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Changes to bus service during curfew


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Changes to bus service during curfew
Chairman of the Alliance Owners of Public Transport, Roy Raphael. (FILE)

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Some routes serviced by Public Service Vehicles (PSVs) will be affected by the current 9 p.m. to 5 a.m. curfew and members of the Alliance Owners of Public Transport (AOPT) will be meeting via Zoom at 6 p.m. today to discuss the next steps.

The Transport Board also announced its last service from Bridgetown would depart at 8 p.m.

On Friday, Prime Minister Mia Mottley increased the length of the curfew by three hours, starting January 2 for the next seven days. During that time, there are to be no banquets, fetes or limes.

AOPT chairman Roy Raphael said their operators, who span the PSV, taxi and minibus sectors, as well as car hire, share the same concerns as the general public.

Raphael said he expected the first service to be on the road between 5:30 and 6 a.m., and the last trip will leave the Bridgetown terminals at 8 p.m., but will not be returning to The City. Some routes are not serviced after 6 p.m. and he advised commuters in those areas to make alternative arrangements.

He called for the cooperation of the public in wearing masks on the PSVs and following the protocols put in place by the Government of Barbados.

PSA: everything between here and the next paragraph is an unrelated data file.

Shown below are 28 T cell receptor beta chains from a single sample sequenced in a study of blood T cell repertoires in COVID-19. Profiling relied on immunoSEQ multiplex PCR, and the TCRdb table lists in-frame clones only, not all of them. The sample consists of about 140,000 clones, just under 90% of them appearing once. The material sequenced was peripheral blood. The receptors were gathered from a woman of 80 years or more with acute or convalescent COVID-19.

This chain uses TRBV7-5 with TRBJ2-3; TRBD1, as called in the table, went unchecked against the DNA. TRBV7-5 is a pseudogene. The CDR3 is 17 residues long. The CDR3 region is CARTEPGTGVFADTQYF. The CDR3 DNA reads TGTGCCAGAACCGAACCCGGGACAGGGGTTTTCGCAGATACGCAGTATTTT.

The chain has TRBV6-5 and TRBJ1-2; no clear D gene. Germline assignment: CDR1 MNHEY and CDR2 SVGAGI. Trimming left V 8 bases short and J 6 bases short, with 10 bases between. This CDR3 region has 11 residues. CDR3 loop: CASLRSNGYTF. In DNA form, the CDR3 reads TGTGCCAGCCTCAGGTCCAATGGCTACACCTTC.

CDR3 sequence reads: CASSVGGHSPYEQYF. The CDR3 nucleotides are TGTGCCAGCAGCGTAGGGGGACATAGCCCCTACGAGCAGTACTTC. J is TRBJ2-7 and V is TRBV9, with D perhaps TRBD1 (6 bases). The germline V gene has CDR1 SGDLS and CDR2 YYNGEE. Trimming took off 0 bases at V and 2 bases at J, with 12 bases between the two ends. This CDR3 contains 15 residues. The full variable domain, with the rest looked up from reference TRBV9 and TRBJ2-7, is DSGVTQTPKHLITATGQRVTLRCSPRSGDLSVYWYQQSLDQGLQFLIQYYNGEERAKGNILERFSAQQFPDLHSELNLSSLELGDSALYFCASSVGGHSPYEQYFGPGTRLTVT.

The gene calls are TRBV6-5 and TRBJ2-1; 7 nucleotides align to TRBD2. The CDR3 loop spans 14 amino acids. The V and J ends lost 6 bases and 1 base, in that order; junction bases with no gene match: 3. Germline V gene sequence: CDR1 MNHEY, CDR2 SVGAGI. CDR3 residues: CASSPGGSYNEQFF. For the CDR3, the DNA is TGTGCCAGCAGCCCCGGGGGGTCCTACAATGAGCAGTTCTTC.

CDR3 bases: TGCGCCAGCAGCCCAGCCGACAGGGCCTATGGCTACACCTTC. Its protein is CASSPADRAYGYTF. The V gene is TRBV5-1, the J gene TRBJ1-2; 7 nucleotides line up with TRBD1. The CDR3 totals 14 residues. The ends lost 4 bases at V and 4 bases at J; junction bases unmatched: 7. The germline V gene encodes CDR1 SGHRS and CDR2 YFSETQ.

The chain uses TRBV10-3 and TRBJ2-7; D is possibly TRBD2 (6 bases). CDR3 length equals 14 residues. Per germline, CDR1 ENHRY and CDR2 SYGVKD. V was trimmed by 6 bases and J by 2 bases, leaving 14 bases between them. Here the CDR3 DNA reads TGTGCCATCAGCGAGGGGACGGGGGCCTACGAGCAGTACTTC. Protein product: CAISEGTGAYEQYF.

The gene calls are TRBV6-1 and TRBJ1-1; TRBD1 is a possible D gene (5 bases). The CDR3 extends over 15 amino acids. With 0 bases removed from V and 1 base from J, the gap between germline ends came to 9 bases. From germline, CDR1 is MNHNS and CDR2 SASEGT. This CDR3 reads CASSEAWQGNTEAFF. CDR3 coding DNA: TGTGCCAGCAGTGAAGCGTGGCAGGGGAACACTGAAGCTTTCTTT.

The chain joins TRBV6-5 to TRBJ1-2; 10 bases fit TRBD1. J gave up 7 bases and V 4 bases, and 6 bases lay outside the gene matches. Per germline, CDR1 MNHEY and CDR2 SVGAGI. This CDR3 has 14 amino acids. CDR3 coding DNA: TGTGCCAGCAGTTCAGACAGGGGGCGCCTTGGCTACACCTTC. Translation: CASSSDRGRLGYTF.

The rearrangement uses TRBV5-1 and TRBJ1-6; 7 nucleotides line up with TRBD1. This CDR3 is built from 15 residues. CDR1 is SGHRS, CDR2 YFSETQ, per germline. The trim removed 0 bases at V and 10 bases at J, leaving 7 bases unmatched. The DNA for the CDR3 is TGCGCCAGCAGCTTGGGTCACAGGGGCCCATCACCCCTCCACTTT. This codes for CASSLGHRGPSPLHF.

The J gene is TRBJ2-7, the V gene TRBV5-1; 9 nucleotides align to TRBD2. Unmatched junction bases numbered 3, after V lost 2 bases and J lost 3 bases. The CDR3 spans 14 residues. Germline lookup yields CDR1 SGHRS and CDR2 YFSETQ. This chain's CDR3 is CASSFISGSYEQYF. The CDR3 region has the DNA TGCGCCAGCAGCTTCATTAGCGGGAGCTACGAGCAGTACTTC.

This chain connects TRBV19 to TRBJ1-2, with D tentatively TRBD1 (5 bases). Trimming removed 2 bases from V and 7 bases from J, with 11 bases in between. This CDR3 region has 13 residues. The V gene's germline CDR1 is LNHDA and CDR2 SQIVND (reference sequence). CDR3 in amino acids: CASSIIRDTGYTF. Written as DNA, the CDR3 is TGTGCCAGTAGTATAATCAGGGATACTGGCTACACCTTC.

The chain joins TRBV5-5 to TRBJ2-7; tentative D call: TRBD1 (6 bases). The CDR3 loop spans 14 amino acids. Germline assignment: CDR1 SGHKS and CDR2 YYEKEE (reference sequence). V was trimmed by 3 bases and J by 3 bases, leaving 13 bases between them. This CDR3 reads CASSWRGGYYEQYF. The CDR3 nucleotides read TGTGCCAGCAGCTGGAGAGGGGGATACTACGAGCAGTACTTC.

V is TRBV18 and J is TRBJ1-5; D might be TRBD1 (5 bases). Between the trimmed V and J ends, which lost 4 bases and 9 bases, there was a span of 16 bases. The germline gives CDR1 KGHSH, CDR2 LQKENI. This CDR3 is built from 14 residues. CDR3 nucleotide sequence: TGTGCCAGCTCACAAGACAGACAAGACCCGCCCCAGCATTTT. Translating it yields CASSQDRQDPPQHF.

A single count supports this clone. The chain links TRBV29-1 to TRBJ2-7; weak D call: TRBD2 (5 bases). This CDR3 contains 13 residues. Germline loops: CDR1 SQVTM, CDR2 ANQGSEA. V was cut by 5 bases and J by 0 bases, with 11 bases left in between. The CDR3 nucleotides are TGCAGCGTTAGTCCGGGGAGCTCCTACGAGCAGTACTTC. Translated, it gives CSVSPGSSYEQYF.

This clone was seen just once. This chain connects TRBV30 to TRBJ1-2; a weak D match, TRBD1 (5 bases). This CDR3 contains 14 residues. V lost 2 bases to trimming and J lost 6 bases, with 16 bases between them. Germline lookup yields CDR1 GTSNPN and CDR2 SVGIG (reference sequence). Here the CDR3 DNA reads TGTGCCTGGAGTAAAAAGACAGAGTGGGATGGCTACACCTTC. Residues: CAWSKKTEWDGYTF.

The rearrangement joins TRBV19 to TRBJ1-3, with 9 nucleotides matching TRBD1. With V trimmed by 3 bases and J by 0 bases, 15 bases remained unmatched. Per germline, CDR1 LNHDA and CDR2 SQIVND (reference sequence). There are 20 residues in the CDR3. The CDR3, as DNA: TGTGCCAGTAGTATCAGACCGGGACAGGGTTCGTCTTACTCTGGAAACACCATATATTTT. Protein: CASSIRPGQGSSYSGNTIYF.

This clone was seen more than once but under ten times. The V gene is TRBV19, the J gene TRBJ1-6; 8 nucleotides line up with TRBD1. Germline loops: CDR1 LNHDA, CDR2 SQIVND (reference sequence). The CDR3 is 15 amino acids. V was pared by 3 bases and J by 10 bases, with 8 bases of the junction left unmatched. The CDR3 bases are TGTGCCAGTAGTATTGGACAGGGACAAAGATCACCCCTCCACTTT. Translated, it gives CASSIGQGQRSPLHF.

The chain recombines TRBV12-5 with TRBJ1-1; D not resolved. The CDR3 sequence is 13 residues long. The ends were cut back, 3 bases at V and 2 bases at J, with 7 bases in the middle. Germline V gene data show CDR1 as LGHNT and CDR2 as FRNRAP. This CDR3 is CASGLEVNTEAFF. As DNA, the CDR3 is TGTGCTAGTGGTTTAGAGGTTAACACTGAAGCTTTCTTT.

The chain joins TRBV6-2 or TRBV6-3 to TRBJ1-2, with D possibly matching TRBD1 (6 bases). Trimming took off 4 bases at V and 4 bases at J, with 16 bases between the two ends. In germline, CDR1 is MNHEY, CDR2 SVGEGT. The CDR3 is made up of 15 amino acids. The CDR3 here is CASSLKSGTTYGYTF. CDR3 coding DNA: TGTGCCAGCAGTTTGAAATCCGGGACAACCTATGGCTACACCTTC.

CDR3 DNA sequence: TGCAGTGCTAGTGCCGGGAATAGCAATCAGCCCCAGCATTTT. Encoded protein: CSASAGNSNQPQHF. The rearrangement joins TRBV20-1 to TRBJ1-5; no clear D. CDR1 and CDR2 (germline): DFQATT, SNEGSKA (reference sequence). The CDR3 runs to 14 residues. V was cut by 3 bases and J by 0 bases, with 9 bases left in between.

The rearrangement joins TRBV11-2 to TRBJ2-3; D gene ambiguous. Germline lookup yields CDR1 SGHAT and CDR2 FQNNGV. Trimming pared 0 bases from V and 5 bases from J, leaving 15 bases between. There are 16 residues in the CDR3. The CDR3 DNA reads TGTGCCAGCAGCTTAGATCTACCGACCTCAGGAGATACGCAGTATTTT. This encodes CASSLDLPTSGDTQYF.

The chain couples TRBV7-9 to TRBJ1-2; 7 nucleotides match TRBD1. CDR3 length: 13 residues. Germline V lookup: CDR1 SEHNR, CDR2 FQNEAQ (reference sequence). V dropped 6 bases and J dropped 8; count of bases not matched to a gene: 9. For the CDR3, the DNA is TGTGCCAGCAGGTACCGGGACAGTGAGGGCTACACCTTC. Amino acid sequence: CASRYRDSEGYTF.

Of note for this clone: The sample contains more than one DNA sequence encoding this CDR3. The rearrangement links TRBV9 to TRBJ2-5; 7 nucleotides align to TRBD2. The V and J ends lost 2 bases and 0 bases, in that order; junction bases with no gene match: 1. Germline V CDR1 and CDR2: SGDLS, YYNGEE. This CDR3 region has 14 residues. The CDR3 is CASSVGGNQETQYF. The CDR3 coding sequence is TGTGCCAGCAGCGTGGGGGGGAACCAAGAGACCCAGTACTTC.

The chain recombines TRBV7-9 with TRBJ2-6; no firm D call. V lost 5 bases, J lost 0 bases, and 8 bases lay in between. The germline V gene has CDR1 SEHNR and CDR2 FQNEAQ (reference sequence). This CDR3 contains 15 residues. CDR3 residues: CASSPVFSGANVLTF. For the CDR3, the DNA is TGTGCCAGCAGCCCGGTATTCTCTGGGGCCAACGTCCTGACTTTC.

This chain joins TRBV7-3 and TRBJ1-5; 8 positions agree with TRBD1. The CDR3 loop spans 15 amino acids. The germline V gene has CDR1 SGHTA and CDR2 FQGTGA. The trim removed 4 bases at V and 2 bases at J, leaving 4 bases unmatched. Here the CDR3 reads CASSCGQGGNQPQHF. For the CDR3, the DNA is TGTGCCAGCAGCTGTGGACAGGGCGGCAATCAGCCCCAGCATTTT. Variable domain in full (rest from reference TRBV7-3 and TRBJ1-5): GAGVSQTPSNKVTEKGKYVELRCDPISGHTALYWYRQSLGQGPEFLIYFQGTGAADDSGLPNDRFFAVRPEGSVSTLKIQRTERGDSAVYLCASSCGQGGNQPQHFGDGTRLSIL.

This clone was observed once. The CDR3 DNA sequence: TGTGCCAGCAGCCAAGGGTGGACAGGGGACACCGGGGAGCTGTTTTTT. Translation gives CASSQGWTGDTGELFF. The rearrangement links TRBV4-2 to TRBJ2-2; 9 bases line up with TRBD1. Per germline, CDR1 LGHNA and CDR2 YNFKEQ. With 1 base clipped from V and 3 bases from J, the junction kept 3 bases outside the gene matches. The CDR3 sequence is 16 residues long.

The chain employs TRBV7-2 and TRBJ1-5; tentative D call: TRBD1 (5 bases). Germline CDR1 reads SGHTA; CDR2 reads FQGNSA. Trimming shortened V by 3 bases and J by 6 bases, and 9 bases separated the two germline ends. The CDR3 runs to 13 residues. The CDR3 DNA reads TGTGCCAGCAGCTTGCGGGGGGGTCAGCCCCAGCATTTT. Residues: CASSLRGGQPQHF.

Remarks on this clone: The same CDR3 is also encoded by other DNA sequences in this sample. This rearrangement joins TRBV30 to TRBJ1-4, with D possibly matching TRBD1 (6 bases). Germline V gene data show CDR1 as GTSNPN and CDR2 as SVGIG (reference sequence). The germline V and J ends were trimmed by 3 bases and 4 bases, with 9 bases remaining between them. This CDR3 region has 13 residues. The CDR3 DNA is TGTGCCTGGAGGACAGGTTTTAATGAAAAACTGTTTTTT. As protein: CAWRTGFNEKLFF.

The chairman said they would also encourage operators to purchase hand sanitisers and temperature guns as well as disposable masks to distribute to members of the public who may not have them when attempting to board the buses. Raphael said COVID-19 was a very serious issue and they had to protect operators and their families, so they would be working closely with the COVID Monitoring Unit, including calling for additional training.

“Some operators are trained and they have stickers to indicate that they can be used to transport persons who are exhibiting symptoms. There are close to 1 300 operators out there who were not trained, closed to 300 were trained,” he said, adding that was done by the Barbados Hotel and Tourism Association.

Raphael said Government should make the training compulsory because they received complaints from operators that some people were refusing to wear masks or have their hands sanitised. He said earlier in the year there was an issue with the operators and taxi drivers being stopped by police and in an attempt to avoid this, they should be trained and a sticker placed on the vehicles. (SAT)